3) Accountability, be responsible. CDVSA funds eight and oversees fifteen batterer intervention programs that focus on accountability for perpetrators, but we can all take accountability collectively for our community. The consequences of what is happening in our families and communities would prove that abuse is a serious problem. Expose the problem because abuse thrives on silence. In the forum we were asked to think about what each of us can do in our own sphere of influence.

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There are many things we do to protect ourselves and prepare for a healthy future. We have medical insurance for injuries, college degrees to ensure a well paying job, food storage and savings plans, we even have fire escape plans for our homes and workplaces, but how many of us take the necessary steps to protect our families from sexual assault? Talk to your kids about the signs and dangers. Help them identify trustworthy adults they can talk to if they find themselves in a threatening situation. Know who to call and where to get help.

STAR Crisis Line 907-276-7273

AWAIC Crisis Line 907-272-0100

Although this was an amazing opportunity, and extremely educational, all I wanted to do when I got home was cry. Halfway through the day Richard Irwin asked me if I was overwhelmed and I cheerfully said, “No, this is great!” But by the end of the day my anxiety level was high to say the least.

I definitely experienced some of my own triggers during the day, which is a reminder that I need to stay in constant prayer that God will protect me along this journey. Talking about responding to victims I thought of all the times I reached out for help and was shut down, or found people’s reactions to be more damaging than helpful. When the OCS case worker, Travis Erickson, talked about the seven cases of infant deaths due to child abuse or neglect that crossed his desk during a one month period, all I could think is what God must be feeling when He looks upon His suffering children in this world. I am learning how hard it is to build the bridge from the idea of taking on a cause, to actively doing it.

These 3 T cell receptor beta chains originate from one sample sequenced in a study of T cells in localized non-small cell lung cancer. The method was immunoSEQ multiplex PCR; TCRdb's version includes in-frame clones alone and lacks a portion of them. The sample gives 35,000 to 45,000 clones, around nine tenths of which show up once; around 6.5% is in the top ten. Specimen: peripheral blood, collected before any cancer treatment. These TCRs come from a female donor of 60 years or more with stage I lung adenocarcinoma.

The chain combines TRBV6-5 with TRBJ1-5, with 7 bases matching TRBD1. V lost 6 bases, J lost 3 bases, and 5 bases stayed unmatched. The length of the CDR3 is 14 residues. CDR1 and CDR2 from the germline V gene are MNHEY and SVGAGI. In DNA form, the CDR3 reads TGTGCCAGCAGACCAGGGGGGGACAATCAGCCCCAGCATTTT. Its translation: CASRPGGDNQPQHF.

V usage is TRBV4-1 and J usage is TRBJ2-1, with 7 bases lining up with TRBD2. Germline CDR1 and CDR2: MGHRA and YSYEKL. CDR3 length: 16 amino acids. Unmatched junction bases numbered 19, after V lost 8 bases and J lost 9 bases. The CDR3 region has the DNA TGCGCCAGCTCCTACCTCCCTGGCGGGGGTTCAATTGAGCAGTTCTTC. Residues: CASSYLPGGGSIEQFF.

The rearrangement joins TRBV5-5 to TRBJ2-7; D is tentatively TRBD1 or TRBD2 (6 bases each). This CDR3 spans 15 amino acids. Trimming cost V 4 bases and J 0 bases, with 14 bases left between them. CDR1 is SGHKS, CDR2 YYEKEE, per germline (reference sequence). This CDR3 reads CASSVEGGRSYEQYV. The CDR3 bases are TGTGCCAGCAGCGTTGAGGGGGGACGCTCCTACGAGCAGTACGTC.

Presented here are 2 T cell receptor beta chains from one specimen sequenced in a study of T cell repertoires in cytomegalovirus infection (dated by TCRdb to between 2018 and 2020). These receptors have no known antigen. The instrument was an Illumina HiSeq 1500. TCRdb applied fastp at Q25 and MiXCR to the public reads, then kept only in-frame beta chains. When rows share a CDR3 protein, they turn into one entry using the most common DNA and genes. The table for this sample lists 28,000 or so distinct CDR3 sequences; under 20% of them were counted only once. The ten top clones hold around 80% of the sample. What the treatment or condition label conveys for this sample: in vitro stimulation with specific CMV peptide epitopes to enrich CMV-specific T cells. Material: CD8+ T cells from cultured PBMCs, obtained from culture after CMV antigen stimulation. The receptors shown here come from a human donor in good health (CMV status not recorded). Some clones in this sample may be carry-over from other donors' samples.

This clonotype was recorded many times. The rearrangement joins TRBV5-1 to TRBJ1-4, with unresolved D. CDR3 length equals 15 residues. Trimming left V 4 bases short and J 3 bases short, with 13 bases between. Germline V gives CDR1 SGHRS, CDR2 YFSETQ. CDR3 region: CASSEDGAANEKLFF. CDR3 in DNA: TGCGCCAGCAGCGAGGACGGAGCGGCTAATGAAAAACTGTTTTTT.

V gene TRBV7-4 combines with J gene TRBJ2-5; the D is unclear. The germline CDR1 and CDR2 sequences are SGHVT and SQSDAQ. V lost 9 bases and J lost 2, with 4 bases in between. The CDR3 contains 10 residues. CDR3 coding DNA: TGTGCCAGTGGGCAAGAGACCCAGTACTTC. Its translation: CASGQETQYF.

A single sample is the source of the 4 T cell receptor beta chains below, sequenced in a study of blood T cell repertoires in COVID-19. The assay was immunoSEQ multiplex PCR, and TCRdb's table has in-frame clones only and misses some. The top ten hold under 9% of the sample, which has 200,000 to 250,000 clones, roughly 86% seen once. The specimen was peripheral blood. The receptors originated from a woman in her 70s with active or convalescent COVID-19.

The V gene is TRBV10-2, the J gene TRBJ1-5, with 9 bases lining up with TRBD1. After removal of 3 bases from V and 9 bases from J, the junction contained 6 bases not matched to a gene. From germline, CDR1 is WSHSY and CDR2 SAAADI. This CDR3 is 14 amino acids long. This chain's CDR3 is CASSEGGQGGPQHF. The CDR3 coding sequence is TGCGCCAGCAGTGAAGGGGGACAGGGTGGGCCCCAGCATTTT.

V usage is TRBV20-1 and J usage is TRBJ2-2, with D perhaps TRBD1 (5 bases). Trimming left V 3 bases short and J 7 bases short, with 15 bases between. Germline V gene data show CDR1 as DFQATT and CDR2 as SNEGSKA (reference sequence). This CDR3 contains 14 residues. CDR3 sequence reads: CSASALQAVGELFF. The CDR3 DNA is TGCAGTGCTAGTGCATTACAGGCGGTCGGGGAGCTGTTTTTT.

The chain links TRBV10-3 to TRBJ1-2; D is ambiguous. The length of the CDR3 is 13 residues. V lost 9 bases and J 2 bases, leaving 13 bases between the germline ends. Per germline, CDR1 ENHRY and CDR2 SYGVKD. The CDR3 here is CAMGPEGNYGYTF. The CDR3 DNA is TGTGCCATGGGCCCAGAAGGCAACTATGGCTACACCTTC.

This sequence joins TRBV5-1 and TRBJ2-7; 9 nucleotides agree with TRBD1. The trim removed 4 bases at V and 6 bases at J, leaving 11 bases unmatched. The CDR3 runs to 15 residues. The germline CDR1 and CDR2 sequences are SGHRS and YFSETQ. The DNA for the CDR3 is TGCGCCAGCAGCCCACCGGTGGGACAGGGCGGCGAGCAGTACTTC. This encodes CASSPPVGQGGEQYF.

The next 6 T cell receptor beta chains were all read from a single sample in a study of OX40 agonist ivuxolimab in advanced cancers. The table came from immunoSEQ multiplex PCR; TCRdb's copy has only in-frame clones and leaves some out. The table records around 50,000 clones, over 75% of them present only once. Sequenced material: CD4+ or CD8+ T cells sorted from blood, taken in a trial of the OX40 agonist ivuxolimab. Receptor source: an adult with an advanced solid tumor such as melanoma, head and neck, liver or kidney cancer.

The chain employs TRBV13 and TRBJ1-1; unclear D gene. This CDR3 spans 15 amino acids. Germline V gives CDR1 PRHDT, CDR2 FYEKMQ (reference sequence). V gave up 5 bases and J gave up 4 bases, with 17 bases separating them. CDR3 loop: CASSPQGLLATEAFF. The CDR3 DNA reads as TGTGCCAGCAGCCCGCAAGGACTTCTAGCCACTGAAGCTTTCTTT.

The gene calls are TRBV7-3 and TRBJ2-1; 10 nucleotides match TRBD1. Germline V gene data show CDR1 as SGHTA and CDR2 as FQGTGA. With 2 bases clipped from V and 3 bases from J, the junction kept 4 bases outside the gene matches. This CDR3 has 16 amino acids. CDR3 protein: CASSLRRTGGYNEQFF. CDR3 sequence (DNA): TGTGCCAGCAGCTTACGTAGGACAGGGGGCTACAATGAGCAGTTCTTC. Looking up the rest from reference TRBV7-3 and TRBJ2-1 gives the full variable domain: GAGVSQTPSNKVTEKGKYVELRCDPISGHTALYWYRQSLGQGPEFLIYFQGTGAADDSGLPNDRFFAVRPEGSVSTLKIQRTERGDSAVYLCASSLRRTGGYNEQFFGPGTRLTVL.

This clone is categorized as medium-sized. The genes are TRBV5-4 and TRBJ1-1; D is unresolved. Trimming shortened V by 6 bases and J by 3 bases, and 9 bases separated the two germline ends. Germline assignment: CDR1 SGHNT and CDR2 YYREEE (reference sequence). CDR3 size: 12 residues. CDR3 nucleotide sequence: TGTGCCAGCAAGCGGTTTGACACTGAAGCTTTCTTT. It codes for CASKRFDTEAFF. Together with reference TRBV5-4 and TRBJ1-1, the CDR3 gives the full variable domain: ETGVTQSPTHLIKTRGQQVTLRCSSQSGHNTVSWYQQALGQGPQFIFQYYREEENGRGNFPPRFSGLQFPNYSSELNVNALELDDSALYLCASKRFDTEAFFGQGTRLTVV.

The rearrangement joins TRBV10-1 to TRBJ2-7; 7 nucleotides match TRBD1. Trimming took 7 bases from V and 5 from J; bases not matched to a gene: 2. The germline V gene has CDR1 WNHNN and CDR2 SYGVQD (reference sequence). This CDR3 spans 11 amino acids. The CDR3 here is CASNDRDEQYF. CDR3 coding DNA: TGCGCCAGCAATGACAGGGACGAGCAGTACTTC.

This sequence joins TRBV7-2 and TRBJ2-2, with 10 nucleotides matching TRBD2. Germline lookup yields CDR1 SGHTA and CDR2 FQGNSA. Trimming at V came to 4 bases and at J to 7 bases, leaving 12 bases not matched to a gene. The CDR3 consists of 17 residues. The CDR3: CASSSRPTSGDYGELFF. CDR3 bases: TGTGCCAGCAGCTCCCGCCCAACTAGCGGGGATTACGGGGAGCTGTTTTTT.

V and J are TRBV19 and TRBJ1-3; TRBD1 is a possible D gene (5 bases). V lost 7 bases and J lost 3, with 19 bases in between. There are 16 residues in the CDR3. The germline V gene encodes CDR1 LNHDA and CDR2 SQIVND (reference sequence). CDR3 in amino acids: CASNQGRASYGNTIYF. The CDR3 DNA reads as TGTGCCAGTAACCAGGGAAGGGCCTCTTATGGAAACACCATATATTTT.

When I knelt to pray with my husband and three beautiful children tonight, the words of gratitude held more weight. I often express gratitude for my family, my home, my testimony, and the experiences I’ve had with the Atonement, but today those blessings seem more valuable than all the riches in the world.

“There is no wrong time to start the healing process.” Keeley Olson, STAR

Facing the Monster

When I was a little girl, I was convinced there was a monster living under my white wrought iron daybed. Lying in wait, I imagined it grabbing my feet as soon as they touched the ground. So my escape plan was to crouch on the edge of the bed and take the biggest leap possible off the side to avoid whatever terrible thing was lurking where I could not see.

It took me 15 years (from the time I told my secret) to heal from the effects of sexual abuse. There were times it consumed me, nights of insomnia, and moments I felt my heart crumbling. But through it all, God has been there to hold my hand. He taught me to believe that I could be made whole. The day finally came when I felt like I could live out the rest of my life and never talk about the abuse ever again. I just never expected the day I was ready to move forward, would be the day I was ready to face the monster—without fear, to put my feet solidly on the ground.